#2: ‘Use it or lose it’: return author rights when they’re not being used

Publishers take very broad rights to most books: in our recent archival analysis we found 83% took worldwide rights, and 43% took rights in all languages. It’s easy to take rights – but if publishers do so, they should be obliged to either use them or give them back.

To that end we can learn from the “use it or lose it” laws that bind publishers in some parts of Europe. In Spain and Lithuania, for example, authors can get their rights back for languages that are still unexploited after five years.

#3: Introduce a ‘bestseller’ clause to contracts

Of course, it’s not always the case that there’s no money in publishing: sometimes a title that was expected to sell 5,000 copies sells 5,000,000. That changes the economics enormously: but in many cases, the contract only provides the same old 10% revenue for the author. For works that achieve unexpected success, we can learn from Germany and the Netherlands (and the proposed new EU copyright law). They have “bestseller” clauses that give authors the right to share fairly in unexpected windfalls arising from their work.

#4: Legally enshrine the right to fair payment

Even where there’s not much money to be made, the author should still receive a fair share. Again, Germany and the Netherlands lead the way on this. There, authors are entitled to “fair” or “equitable” payment for their work – and can enforce those rights if their pay is too low.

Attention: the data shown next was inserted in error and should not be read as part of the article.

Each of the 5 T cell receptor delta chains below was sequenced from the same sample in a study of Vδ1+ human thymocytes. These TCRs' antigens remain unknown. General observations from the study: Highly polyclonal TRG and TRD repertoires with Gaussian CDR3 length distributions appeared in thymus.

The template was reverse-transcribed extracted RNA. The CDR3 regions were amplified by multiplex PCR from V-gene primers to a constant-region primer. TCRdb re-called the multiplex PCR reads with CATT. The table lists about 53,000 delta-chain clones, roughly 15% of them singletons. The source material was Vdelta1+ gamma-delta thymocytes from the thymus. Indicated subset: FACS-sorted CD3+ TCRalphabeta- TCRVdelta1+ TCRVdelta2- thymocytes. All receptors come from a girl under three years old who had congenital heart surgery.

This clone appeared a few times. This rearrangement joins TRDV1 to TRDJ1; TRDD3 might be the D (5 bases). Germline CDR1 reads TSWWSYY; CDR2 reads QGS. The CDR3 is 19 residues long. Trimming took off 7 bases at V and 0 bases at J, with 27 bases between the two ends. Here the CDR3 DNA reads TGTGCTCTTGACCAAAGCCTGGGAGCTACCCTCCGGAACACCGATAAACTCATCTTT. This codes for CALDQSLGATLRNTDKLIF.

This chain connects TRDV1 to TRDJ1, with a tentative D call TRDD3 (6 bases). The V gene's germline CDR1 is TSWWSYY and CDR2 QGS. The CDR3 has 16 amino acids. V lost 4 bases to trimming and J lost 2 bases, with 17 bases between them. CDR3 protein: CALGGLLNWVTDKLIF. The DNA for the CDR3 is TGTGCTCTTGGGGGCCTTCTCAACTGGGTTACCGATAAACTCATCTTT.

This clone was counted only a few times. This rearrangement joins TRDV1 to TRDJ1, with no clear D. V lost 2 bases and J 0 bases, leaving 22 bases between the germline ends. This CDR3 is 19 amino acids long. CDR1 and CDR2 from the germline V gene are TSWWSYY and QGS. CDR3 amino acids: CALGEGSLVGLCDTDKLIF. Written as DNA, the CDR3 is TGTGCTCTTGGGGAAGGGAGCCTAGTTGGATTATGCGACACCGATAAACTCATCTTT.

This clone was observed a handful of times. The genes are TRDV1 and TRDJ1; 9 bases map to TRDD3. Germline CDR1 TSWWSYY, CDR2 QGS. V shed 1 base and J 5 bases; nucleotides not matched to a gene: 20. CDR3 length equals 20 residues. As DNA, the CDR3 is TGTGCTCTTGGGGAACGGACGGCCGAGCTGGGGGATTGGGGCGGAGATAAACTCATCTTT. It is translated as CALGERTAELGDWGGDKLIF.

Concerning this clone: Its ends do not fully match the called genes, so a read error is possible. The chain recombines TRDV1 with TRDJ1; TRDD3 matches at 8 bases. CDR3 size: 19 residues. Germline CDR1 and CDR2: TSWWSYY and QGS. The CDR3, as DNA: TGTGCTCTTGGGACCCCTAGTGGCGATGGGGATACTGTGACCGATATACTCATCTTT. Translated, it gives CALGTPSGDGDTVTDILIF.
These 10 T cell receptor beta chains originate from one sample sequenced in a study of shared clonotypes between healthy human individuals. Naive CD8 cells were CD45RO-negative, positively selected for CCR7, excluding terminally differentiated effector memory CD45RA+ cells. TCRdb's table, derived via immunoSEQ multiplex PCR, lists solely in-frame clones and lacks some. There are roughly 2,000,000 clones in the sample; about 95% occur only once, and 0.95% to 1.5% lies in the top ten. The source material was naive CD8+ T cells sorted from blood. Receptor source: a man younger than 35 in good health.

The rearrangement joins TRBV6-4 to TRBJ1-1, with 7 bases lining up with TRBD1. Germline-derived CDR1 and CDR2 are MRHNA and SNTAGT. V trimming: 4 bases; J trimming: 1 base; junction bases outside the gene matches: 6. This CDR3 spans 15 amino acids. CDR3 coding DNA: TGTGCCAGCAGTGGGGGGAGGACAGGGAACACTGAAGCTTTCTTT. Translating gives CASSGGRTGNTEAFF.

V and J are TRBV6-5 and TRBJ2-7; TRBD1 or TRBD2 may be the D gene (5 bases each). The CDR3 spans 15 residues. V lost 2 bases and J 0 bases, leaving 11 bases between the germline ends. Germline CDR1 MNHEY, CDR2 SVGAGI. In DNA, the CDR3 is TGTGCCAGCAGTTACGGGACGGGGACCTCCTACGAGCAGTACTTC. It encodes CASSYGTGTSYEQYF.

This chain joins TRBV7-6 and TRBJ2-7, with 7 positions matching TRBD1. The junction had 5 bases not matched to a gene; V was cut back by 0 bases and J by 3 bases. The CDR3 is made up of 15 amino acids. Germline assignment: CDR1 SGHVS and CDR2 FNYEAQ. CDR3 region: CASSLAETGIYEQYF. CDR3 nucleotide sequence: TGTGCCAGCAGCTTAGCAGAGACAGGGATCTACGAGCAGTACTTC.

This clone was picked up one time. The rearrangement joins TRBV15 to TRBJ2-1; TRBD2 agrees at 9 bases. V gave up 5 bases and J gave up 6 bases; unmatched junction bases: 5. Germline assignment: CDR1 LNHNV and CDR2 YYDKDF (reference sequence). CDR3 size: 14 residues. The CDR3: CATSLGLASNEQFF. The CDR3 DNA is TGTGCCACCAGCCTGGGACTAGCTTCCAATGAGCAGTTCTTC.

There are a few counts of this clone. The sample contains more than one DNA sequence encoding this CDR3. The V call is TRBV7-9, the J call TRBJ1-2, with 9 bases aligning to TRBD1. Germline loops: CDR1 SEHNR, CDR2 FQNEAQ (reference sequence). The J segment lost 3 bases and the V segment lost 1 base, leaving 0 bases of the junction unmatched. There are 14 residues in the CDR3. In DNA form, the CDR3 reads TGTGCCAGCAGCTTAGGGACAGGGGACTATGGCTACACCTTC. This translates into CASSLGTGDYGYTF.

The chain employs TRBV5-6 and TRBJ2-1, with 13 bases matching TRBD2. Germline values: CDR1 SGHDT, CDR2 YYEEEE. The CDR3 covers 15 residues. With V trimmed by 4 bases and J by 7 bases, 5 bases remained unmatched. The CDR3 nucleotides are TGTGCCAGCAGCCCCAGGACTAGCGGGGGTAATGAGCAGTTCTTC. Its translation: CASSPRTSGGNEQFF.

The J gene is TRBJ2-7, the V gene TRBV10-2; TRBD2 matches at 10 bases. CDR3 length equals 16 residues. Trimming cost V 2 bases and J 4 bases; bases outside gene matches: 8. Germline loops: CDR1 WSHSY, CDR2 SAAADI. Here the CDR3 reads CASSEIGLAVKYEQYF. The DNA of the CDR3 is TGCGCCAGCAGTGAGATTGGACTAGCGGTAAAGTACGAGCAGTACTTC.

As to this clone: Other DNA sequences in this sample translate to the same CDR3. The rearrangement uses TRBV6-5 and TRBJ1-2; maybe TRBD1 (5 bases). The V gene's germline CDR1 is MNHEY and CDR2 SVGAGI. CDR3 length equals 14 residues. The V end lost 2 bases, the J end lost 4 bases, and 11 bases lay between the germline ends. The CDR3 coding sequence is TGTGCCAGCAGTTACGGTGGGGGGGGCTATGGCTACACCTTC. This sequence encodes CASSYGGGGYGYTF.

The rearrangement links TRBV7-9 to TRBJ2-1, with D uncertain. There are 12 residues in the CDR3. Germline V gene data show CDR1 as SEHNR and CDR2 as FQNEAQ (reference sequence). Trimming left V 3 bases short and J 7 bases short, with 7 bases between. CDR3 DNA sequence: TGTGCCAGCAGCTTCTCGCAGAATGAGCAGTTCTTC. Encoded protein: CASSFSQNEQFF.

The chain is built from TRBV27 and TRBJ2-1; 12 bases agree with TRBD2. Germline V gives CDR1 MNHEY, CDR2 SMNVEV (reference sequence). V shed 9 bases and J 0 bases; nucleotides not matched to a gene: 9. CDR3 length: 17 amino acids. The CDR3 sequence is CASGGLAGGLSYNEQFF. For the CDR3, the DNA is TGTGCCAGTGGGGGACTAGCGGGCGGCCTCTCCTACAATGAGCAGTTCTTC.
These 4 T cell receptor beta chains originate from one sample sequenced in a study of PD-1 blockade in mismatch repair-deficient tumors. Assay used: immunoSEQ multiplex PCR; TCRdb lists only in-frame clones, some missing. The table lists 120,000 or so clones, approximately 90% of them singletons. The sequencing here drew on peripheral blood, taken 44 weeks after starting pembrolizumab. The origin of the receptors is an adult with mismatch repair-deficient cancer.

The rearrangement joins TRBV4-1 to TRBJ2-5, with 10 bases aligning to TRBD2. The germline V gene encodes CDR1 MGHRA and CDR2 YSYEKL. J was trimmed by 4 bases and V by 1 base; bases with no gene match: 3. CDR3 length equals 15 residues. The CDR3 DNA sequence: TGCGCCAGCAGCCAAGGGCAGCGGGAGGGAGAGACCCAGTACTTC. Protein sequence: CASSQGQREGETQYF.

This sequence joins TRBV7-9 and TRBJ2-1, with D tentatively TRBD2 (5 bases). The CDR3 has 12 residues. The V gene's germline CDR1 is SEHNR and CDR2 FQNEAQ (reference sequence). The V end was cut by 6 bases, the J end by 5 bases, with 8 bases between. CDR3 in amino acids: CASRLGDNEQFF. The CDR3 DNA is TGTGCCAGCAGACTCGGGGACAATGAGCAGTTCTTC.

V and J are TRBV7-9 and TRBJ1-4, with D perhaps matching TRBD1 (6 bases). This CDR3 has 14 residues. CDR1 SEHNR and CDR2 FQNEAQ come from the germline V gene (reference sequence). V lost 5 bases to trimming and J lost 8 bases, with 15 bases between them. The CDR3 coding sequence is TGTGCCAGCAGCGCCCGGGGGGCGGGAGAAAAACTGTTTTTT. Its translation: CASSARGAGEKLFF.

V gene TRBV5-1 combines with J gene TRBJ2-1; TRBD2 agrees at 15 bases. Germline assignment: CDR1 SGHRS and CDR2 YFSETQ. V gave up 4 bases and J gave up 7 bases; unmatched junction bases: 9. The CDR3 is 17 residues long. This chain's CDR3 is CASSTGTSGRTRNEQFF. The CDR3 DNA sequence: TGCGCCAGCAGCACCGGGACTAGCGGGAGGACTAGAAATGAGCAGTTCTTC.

These laws don’t set a dollar amount, since what is “fair” depends on all the circumstances. However, such laws at least provide a minimum floor. If the contracted amount is unfair or inequitable, authors have a legal right to redress.

#5: Put time limits on transfers

In Australia, copyright lasts for the life of the author, and then another 70 years after that. Publishers almost always take rights for that full term – only 3% of the contracts between publishers and authors we looked at took less. But publishers don’t need that long to recoup their investments. In the US, authors can reclaim their rights from intermediaries 35 years after they licensed or transferred them.

In Canada, copyrights transfer automatically to heirs 25 years after an author dies. We used to have the same law in Australia, but it was abolished for spurious reasons about 50 years ago. If we reintroduced a similar time limit on transfers, it would open up new opportunities for authors and their heirs (for example, to license or sell to a different publisher, libraries or direct to the public).

It’s true that there’s often not much money in publishing. But by changing our approach to author rights, we can help writers earn more and make Australian books more freely available.The Conversation